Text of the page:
Google shows off "OK Glass" voice control system for its electronic eyewear. Pretty interesting. I wonder if the highly personal aspect of the device from the user's perspective will overcome the alienation others might feel at talking to cyborg people.
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- Probably not for a few generations. In Germany at least there are too many people who are afraid of technology and especially anything created by Google.Feb 20, 2013
- I think society will adjust rather quickly. We got used to people running around with headphones on their ears after the Walkman was introduced, nowadays everyone stares into their smartphone - all that seemed pretty alien in the beginning too.Feb 20, 2013
- People wear glasses all the time, so I think their trying to capitalize on that familiarity. A few things:
No one else in the video seems to be wearing google glass. Is google predicting a low adoption device?
What if you already wear prescription lenses?
What about activities where you need your full field of view? We already have anti texting laws.
Isn't my cell more convenient and less obtrusive for all of this already?Feb 20, 2013
- Google is working on integration with prescription glasses. They have dark-glasses versions. The display only takes up a little bit of your field of view so I don't see a problem as currently designed for most situations. Re. texting, the display isn't terribly practical for reading much; Google wants you to operate Glass with your voice and have texts read to you, I believe. I still think 90% of driver distraction problems of electronics is operating the gizmo at all rather than operating it with your hands, so I think Glass is potentially an incremental worsening of the situation. Fortunately, we'll all be spacing out in Google self-driving cars so it won't matter.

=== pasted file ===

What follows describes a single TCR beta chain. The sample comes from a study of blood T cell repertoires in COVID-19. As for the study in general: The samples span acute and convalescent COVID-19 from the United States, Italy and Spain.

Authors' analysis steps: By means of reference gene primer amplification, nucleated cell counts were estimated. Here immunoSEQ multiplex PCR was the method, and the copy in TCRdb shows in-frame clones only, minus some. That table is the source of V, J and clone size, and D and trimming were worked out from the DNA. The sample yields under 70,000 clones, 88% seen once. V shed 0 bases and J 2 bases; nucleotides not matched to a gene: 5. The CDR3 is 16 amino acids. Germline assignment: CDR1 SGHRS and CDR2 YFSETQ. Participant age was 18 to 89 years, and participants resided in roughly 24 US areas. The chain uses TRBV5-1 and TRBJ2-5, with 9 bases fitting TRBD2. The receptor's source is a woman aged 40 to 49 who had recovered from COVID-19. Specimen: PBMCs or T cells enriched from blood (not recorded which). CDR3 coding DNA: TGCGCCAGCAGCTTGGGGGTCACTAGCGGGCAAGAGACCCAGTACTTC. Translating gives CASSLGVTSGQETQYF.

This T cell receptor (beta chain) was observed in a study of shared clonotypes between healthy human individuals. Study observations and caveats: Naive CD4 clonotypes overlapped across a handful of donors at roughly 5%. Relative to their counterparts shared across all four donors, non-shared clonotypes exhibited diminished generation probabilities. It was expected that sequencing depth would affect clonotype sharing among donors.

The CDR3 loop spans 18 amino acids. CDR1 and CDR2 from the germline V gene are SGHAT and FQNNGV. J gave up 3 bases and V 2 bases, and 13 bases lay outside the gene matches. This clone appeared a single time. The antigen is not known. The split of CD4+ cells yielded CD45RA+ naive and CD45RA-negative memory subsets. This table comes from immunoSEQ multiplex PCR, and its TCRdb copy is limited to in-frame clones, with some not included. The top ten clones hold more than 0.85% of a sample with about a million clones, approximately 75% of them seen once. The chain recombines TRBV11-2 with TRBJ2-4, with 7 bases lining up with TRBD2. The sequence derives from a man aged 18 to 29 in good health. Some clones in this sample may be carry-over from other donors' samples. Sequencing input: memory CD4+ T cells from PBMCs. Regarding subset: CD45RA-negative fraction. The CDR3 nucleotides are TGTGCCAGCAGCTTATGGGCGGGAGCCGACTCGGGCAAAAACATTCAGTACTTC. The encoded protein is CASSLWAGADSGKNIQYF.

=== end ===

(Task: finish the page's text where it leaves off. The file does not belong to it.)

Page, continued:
I agree people wear glasses a lot, but I don't think Google is trying to capitalize on that per se; it more boils down to where else are you going to put it? I do think it's different with the little camera peering at you, and if people's attention wanders to the display, you'll notice it just like you notice when the person you're talking to checks the mobile phone mid-conversation. None of these are insurmountable, but I think there will be adjustments required.
Your mobile phone is more convenient, and you can put it away, which I think is a feature, not a bug, at least in many human-interaction situations. You can't take videos and photos using your phone unless you have hands free, though. Driving directions will be wherever you set your phone down, not hovering up above your field of vision. There are a lot of compelling advantages to Project Glass IMO. I wouldn't be surprised if it ends up being more an adjunct to your phone than a standalone device, though.Feb 20, 2013
- Yesterday, I was sitting working in a coffee shop for 5 hours plugged into my phone via noise blocking headphones. Using that interface, I could see running voice navigation as well as other location-based voice-delivered services. (perhaps the headphones would be less noise blocking in those scenarios)
So, I can see your point about having glas as an adjunct to a central phone-like device. The question then becomes what is the increment of the HUD plus video capture capabilities in the eye glass component?
Note, I'm just being analytical here. I'm 70% of the way to applying for the #ifihadglass contest.Feb 20, 2013